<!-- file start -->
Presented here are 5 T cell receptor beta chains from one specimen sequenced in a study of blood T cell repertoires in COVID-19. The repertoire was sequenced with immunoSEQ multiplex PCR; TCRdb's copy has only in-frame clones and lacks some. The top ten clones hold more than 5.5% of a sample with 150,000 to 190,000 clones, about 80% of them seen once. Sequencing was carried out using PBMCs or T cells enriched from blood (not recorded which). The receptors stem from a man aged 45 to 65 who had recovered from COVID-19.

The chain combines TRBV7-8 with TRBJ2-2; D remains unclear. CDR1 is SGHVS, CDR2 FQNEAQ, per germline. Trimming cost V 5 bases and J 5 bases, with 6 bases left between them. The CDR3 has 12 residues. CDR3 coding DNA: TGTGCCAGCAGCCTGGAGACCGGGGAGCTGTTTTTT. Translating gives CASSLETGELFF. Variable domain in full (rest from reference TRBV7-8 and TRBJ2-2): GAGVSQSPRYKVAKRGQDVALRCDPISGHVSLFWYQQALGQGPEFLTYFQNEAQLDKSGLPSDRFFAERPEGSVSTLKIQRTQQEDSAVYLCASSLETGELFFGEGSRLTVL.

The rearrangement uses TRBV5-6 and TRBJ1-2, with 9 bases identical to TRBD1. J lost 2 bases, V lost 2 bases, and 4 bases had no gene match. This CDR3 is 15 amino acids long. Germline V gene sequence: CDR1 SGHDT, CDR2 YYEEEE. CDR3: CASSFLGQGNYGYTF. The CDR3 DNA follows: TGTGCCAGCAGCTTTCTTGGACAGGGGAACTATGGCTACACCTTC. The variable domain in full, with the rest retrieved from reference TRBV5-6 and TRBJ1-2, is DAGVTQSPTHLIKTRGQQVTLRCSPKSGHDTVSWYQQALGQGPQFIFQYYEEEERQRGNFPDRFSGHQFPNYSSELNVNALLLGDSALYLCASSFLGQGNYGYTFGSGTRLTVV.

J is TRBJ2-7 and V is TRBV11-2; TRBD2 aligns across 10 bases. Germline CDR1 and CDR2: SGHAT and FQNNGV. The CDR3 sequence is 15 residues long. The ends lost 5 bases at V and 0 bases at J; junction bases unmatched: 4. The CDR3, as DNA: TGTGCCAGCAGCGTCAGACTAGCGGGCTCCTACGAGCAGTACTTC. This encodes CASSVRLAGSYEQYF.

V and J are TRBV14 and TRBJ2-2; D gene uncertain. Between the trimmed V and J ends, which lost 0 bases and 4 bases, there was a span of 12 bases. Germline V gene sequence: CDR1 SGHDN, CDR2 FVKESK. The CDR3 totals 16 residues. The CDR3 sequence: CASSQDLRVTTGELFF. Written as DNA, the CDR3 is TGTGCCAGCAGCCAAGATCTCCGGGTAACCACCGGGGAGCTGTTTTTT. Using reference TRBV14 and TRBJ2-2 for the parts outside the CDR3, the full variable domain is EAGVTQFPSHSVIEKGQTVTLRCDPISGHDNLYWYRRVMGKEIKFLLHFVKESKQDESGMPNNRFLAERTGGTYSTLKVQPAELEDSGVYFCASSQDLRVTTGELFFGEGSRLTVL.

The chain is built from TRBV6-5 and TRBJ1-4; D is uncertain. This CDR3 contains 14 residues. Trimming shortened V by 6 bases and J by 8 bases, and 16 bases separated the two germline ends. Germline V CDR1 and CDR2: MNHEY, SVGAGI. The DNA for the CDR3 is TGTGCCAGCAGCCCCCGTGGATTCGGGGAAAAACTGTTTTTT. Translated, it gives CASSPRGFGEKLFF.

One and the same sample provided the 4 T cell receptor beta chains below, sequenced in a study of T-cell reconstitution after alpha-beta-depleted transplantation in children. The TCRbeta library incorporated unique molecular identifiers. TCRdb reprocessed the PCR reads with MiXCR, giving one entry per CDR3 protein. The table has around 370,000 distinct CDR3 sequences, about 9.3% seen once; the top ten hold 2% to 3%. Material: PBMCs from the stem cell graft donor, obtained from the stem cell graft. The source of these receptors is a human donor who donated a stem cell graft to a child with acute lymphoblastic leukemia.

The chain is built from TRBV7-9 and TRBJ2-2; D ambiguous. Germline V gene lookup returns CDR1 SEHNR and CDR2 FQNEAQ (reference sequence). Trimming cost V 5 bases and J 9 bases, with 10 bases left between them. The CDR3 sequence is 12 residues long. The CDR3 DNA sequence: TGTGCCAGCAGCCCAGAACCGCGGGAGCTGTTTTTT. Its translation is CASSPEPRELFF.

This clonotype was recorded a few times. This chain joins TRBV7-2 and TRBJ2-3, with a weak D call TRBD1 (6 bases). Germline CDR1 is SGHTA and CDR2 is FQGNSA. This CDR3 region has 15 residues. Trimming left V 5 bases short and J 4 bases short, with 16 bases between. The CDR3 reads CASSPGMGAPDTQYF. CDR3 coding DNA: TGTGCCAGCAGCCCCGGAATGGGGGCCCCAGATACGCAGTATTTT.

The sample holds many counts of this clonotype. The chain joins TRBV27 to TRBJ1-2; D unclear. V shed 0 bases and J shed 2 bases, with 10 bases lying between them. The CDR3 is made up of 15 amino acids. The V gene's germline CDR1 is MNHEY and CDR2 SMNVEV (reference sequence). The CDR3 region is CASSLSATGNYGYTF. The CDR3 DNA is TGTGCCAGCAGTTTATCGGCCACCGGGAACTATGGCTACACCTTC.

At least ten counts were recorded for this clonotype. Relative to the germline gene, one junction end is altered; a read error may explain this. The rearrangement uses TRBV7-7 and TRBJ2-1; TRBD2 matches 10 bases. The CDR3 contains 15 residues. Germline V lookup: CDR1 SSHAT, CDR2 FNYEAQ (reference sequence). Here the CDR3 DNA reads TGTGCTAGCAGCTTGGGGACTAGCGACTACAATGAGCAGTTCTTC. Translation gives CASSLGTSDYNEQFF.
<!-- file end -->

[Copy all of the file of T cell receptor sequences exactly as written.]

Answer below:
Presented here are 5 T cell receptor beta chains from one specimen sequenced in a study of blood T cell repertoires in COVID-19. The repertoire was sequenced with immunoSEQ multiplex PCR; TCRdb's copy has only in-frame clones and lacks some. The top ten clones hold more than 5.5% of a sample with 150,000 to 190,000 clones, about 80% of them seen once. Sequencing was carried out using PBMCs or T cells enriched from blood (not recorded which). The receptors stem from a man aged 45 to 65 who had recovered from COVID-19.

The chain combines TRBV7-8 with TRBJ2-2; D remains unclear. CDR1 is SGHVS, CDR2 FQNEAQ, per germline. Trimming cost V 5 bases and J 5 bases, with 6 bases left between them. The CDR3 has 12 residues. CDR3 coding DNA: TGTGCCAGCAGCCTGGAGACCGGGGAGCTGTTTTTT. Translating gives CASSLETGELFF. Variable domain in full (rest from reference TRBV7-8 and TRBJ2-2): GAGVSQSPRYKVAKRGQDVALRCDPISGHVSLFWYQQALGQGPEFLTYFQNEAQLDKSGLPSDRFFAERPEGSVSTLKIQRTQQEDSAVYLCASSLETGELFFGEGSRLTVL.

The rearrangement uses TRBV5-6 and TRBJ1-2, with 9 bases identical to TRBD1. J lost 2 bases, V lost 2 bases, and 4 bases had no gene match. This CDR3 is 15 amino acids long. Germline V gene sequence: CDR1 SGHDT, CDR2 YYEEEE. CDR3: CASSFLGQGNYGYTF. The CDR3 DNA follows: TGTGCCAGCAGCTTTCTTGGACAGGGGAACTATGGCTACACCTTC. The variable domain in full, with the rest retrieved from reference TRBV5-6 and TRBJ1-2, is DAGVTQSPTHLIKTRGQQVTLRCSPKSGHDTVSWYQQALGQGPQFIFQYYEEEERQRGNFPDRFSGHQFPNYSSELNVNALLLGDSALYLCASSFLGQGNYGYTFGSGTRLTVV.

J is TRBJ2-7 and V is TRBV11-2; TRBD2 aligns across 10 bases. Germline CDR1 and CDR2: SGHAT and FQNNGV. The CDR3 sequence is 15 residues long. The ends lost 5 bases at V and 0 bases at J; junction bases unmatched: 4. The CDR3, as DNA: TGTGCCAGCAGCGTCAGACTAGCGGGCTCCTACGAGCAGTACTTC. This encodes CASSVRLAGSYEQYF.

V and J are TRBV14 and TRBJ2-2; D gene uncertain. Between the trimmed V and J ends, which lost 0 bases and 4 bases, there was a span of 12 bases. Germline V gene sequence: CDR1 SGHDN, CDR2 FVKESK. The CDR3 totals 16 residues. The CDR3 sequence: CASSQDLRVTTGELFF. Written as DNA, the CDR3 is TGTGCCAGCAGCCAAGATCTCCGGGTAACCACCGGGGAGCTGTTTTTT. Using reference TRBV14 and TRBJ2-2 for the parts outside the CDR3, the full variable domain is EAGVTQFPSHSVIEKGQTVTLRCDPISGHDNLYWYRRVMGKEIKFLLHFVKESKQDESGMPNNRFLAERTGGTYSTLKVQPAELEDSGVYFCASSQDLRVTTGELFFGEGSRLTVL.

The chain is built from TRBV6-5 and TRBJ1-4; D is uncertain. This CDR3 contains 14 residues. Trimming shortened V by 6 bases and J by 8 bases, and 16 bases separated the two germline ends. Germline V CDR1 and CDR2: MNHEY, SVGAGI. The DNA for the CDR3 is TGTGCCAGCAGCCCCCGTGGATTCGGGGAAAAACTGTTTTTT. Translated, it gives CASSPRGFGEKLFF.

One and the same sample provided the 4 T cell receptor beta chains below, sequenced in a study of T-cell reconstitution after alpha-beta-depleted transplantation in children. The TCRbeta library incorporated unique molecular identifiers. TCRdb reprocessed the PCR reads with MiXCR, giving one entry per CDR3 protein. The table has around 370,000 distinct CDR3 sequences, about 9.3% seen once; the top ten hold 2% to 3%. Material: PBMCs from the stem cell graft donor, obtained from the stem cell graft. The source of these receptors is a human donor who donated a stem cell graft to a child with acute lymphoblastic leukemia.

The chain is built from TRBV7-9 and TRBJ2-2; D ambiguous. Germline V gene lookup returns CDR1 SEHNR and CDR2 FQNEAQ (reference sequence). Trimming cost V 5 bases and J 9 bases, with 10 bases left between them. The CDR3 sequence is 12 residues long. The CDR3 DNA sequence: TGTGCCAGCAGCCCAGAACCGCGGGAGCTGTTTTTT. Its translation is CASSPEPRELFF.

This clonotype was recorded a few times. This chain joins TRBV7-2 and TRBJ2-3, with a weak D call TRBD1 (6 bases). Germline CDR1 is SGHTA and CDR2 is FQGNSA. This CDR3 region has 15 residues. Trimming left V 5 bases short and J 4 bases short, with 16 bases between. The CDR3 reads CASSPGMGAPDTQYF. CDR3 coding DNA: TGTGCCAGCAGCCCCGGAATGGGGGCCCCAGATACGCAGTATTTT.

The sample holds many counts of this clonotype. The chain joins TRBV27 to TRBJ1-2; D unclear. V shed 0 bases and J shed 2 bases, with 10 bases lying between them. The CDR3 is made up of 15 amino acids. The V gene's germline CDR1 is MNHEY and CDR2 SMNVEV (reference sequence). The CDR3 region is CASSLSATGNYGYTF. The CDR3 DNA is TGTGCCAGCAGTTTATCGGCCACCGGGAACTATGGCTACACCTTC.

At least ten counts were recorded for this clonotype. Relative to the germline gene, one junction end is altered; a read error may explain this. The rearrangement uses TRBV7-7 and TRBJ2-1; TRBD2 matches 10 bases. The CDR3 contains 15 residues. Germline V lookup: CDR1 SSHAT, CDR2 FNYEAQ (reference sequence). Here the CDR3 DNA reads TGTGCTAGCAGCTTGGGGACTAGCGACTACAATGAGCAGTTCTTC. Translation gives CASSLGTSDYNEQFF.